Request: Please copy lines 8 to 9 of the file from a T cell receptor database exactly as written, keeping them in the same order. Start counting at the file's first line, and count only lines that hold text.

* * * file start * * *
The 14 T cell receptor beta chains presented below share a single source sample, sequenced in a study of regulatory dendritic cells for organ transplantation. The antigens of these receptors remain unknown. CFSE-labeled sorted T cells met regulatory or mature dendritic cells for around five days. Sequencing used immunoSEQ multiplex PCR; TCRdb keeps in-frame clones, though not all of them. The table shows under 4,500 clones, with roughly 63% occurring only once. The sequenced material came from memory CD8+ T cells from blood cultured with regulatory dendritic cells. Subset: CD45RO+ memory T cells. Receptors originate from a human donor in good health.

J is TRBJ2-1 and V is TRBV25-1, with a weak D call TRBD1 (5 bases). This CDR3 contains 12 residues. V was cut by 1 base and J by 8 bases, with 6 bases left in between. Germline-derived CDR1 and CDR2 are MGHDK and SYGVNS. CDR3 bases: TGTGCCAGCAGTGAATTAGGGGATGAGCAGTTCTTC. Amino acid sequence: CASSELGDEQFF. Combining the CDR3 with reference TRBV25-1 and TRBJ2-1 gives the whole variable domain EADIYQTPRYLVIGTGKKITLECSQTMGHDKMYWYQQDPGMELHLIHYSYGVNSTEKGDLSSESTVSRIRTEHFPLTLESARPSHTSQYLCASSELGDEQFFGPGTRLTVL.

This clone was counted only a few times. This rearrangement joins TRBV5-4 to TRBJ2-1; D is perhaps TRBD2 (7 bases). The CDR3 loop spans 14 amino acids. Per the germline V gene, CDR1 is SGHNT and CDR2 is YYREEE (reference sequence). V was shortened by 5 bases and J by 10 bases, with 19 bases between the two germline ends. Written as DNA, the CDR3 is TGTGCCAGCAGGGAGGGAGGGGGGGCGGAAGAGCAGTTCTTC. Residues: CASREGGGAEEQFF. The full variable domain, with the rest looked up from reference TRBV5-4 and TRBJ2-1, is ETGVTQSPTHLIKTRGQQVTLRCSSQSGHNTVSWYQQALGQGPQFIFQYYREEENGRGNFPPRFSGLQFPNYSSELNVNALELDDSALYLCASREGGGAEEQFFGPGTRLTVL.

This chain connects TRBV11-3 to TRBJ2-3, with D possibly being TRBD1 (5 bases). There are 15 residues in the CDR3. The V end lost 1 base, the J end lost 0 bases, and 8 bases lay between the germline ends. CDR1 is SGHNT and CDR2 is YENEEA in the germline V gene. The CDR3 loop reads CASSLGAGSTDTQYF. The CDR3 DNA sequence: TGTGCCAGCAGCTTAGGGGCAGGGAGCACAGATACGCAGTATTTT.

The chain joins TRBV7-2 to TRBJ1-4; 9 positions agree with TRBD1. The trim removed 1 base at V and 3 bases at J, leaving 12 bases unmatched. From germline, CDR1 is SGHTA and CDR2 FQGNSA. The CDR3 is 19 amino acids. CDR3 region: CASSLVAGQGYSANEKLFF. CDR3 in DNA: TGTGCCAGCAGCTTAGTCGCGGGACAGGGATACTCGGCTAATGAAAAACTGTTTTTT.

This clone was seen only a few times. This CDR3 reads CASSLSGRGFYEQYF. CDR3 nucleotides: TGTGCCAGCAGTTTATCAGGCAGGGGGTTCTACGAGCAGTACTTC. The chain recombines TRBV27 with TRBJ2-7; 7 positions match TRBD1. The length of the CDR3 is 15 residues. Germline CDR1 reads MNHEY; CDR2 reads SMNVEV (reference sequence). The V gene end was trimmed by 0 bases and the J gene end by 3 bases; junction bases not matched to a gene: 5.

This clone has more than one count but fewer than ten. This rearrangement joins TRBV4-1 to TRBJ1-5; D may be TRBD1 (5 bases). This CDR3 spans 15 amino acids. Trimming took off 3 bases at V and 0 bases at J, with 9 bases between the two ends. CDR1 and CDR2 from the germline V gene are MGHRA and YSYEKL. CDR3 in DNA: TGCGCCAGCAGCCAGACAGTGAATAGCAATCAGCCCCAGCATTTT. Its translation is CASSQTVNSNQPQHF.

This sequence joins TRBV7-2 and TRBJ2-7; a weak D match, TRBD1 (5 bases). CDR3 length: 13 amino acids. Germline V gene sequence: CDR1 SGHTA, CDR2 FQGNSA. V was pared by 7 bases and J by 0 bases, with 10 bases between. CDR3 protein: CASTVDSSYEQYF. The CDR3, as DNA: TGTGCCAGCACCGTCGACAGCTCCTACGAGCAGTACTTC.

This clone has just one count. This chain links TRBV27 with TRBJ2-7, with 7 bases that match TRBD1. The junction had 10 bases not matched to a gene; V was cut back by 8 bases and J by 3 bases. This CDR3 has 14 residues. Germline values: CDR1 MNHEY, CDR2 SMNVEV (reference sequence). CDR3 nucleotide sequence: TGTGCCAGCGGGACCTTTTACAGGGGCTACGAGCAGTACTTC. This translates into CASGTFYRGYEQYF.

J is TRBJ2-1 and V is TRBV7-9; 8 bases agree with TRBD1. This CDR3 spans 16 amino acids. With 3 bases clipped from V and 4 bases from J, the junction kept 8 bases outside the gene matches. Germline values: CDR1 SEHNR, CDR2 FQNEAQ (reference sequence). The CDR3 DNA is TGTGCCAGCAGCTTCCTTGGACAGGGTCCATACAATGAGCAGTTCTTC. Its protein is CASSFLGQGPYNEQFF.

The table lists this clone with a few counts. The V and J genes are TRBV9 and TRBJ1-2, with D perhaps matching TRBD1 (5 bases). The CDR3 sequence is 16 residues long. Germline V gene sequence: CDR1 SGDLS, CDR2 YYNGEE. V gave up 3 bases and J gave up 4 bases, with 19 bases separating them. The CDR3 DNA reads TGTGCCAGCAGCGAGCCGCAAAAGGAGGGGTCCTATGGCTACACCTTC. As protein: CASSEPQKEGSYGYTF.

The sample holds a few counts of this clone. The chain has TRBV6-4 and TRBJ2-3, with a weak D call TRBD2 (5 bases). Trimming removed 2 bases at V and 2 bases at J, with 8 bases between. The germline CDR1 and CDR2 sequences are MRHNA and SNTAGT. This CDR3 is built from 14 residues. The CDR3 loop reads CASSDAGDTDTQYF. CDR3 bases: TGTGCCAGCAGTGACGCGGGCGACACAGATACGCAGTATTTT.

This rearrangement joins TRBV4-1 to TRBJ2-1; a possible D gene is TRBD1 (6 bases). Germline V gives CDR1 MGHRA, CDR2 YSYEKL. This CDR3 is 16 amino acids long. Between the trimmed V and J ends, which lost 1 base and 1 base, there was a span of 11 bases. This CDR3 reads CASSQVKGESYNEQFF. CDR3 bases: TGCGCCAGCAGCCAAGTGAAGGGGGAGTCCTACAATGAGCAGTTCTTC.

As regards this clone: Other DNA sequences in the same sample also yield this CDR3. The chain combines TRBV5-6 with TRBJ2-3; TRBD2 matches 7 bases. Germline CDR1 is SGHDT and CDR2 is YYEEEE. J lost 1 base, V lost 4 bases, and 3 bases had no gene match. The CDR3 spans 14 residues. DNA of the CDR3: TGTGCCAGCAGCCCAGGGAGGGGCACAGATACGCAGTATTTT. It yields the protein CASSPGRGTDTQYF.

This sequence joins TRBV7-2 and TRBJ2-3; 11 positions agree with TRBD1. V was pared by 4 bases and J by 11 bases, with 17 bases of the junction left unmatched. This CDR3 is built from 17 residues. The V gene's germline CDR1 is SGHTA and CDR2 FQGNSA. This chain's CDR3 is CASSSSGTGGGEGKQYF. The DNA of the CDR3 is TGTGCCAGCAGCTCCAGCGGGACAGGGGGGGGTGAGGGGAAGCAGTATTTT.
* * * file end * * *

This sequence joins TRBV7-2 and TRBJ2-7; a weak D match, TRBD1 (5 bases). CDR3 length: 13 amino acids. Germline V gene sequence: CDR1 SGHTA, CDR2 FQGNSA. V was pared by 7 bases and J by 0 bases, with 10 bases between. CDR3 protein: CASTVDSSYEQYF. The CDR3, as DNA: TGTGCCAGCACCGTCGACAGCTCCTACGAGCAGTACTTC.

This clone has just one count. This chain links TRBV27 with TRBJ2-7, with 7 bases that match TRBD1. The junction had 10 bases not matched to a gene; V was cut back by 8 bases and J by 3 bases. This CDR3 has 14 residues. Germline values: CDR1 MNHEY, CDR2 SMNVEV (reference sequence). CDR3 nucleotide sequence: TGTGCCAGCGGGACCTTTTACAGGGGCTACGAGCAGTACTTC. This translates into CASGTFYRGYEQYF.